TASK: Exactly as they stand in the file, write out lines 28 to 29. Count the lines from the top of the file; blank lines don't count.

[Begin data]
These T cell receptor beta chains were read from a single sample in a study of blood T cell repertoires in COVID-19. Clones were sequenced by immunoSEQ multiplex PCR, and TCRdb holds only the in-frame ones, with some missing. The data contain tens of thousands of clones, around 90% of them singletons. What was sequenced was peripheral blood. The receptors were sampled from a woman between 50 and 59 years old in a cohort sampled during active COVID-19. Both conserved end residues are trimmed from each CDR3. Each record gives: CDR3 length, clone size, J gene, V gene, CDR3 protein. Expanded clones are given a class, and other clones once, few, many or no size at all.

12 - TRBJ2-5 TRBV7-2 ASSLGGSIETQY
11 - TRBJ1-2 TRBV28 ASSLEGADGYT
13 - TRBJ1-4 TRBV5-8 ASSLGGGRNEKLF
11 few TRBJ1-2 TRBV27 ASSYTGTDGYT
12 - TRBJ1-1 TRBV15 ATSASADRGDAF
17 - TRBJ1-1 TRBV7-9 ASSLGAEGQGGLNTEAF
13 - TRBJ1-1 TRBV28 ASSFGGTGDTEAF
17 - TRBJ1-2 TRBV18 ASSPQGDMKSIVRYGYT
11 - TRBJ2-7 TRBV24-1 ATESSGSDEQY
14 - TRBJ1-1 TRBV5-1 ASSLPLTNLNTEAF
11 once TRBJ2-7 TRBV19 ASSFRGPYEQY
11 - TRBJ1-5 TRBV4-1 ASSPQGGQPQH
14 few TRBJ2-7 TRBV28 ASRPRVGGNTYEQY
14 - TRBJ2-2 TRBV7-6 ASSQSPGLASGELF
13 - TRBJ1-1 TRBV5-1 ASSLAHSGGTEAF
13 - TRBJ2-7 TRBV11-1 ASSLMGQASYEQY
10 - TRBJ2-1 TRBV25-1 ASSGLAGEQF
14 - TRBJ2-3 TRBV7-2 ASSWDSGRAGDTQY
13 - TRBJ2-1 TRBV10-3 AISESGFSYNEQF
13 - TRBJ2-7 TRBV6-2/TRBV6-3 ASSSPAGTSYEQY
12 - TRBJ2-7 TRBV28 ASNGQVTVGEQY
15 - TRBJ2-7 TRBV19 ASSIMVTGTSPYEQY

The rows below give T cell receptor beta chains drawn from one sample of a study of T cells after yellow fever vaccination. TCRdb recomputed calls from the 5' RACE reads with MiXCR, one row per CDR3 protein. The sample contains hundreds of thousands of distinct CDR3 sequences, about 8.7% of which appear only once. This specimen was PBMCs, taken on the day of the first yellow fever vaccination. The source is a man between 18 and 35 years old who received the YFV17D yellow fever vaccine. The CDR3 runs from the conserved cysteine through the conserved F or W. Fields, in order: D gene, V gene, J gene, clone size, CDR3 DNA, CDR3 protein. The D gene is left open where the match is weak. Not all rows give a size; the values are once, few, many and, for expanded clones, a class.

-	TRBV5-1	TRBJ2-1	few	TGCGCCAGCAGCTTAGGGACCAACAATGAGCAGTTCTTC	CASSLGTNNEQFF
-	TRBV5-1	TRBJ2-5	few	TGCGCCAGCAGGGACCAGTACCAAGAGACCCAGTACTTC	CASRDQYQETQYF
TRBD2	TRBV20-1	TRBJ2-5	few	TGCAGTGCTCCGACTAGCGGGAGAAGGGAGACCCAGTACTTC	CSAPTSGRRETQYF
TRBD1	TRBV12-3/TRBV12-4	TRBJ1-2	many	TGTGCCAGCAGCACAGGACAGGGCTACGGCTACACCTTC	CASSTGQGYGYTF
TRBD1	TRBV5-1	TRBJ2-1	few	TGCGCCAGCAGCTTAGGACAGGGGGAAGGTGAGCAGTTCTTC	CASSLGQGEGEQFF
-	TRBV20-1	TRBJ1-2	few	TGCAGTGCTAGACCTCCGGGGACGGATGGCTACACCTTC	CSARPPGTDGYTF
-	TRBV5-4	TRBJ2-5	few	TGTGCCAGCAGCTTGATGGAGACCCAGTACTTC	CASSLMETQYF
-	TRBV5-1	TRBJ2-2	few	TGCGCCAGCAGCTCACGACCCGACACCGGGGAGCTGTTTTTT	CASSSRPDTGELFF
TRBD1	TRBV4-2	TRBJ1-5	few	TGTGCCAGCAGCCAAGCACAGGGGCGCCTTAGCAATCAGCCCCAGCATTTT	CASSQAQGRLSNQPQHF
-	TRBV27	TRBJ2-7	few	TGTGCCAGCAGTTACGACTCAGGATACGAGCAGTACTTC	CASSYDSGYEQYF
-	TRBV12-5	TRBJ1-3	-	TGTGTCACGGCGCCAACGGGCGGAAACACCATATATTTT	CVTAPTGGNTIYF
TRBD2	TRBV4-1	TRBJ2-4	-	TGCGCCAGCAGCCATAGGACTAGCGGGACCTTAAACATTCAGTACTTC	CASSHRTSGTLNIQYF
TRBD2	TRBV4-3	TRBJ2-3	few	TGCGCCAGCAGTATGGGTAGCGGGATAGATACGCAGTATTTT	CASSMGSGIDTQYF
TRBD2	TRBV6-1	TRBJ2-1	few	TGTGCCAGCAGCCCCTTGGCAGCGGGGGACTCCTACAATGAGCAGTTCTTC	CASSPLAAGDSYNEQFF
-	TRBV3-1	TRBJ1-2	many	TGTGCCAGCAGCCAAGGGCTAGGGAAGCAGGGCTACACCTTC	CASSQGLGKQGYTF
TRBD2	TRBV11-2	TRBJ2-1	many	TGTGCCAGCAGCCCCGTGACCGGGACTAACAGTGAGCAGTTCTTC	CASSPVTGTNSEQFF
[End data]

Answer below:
TRBD1	TRBV12-3/TRBV12-4	TRBJ1-2	many	TGTGCCAGCAGCACAGGACAGGGCTACGGCTACACCTTC	CASSTGQGYGYTF
TRBD1	TRBV5-1	TRBJ2-1	few	TGCGCCAGCAGCTTAGGACAGGGGGAAGGTGAGCAGTTCTTC	CASSLGQGEGEQFF